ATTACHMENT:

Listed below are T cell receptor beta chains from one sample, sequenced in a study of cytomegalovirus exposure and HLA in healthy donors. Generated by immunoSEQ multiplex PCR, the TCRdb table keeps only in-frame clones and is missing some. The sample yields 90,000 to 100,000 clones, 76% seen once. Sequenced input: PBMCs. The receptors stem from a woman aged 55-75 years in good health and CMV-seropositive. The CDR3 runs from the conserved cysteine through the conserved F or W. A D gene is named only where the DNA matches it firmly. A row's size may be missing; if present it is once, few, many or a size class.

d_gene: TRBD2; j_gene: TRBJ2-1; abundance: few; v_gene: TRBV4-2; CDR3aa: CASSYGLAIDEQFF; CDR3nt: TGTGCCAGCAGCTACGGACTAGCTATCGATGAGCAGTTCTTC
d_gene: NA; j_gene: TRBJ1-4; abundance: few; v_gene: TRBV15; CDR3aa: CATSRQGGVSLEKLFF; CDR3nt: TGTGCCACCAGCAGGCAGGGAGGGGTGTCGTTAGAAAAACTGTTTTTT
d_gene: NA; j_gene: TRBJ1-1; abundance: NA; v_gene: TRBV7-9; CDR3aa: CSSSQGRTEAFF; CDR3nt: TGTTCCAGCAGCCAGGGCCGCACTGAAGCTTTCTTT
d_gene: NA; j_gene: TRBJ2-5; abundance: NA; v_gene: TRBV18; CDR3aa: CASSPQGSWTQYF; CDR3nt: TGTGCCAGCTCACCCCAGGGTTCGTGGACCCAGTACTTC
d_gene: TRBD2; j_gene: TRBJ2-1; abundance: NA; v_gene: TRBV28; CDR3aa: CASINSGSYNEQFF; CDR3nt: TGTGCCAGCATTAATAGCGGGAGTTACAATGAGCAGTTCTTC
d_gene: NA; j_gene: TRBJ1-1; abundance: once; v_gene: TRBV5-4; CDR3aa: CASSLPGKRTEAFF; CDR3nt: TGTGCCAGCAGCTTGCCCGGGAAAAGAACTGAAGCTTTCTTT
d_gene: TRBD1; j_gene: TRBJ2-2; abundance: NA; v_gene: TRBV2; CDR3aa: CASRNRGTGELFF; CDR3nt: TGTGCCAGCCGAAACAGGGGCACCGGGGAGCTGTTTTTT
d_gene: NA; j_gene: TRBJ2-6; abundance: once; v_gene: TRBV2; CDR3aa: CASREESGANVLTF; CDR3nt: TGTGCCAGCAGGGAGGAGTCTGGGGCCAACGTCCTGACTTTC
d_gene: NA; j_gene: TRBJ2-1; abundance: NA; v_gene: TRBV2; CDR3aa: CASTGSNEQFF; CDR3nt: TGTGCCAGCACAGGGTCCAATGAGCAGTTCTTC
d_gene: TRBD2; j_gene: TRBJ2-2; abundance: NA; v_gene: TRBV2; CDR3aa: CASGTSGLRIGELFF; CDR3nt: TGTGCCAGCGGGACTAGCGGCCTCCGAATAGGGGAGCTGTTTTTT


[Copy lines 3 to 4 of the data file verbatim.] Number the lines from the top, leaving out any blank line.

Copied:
d_gene: NA; j_gene: TRBJ1-4; abundance: few; v_gene: TRBV15; CDR3aa: CATSRQGGVSLEKLFF; CDR3nt: TGTGCCACCAGCAGGCAGGGAGGGGTGTCGTTAGAAAAACTGTTTTTT
d_gene: NA; j_gene: TRBJ1-1; abundance: NA; v_gene: TRBV7-9; CDR3aa: CSSSQGRTEAFF; CDR3nt: TGTTCCAGCAGCCAGGGCCGCACTGAAGCTTTCTTT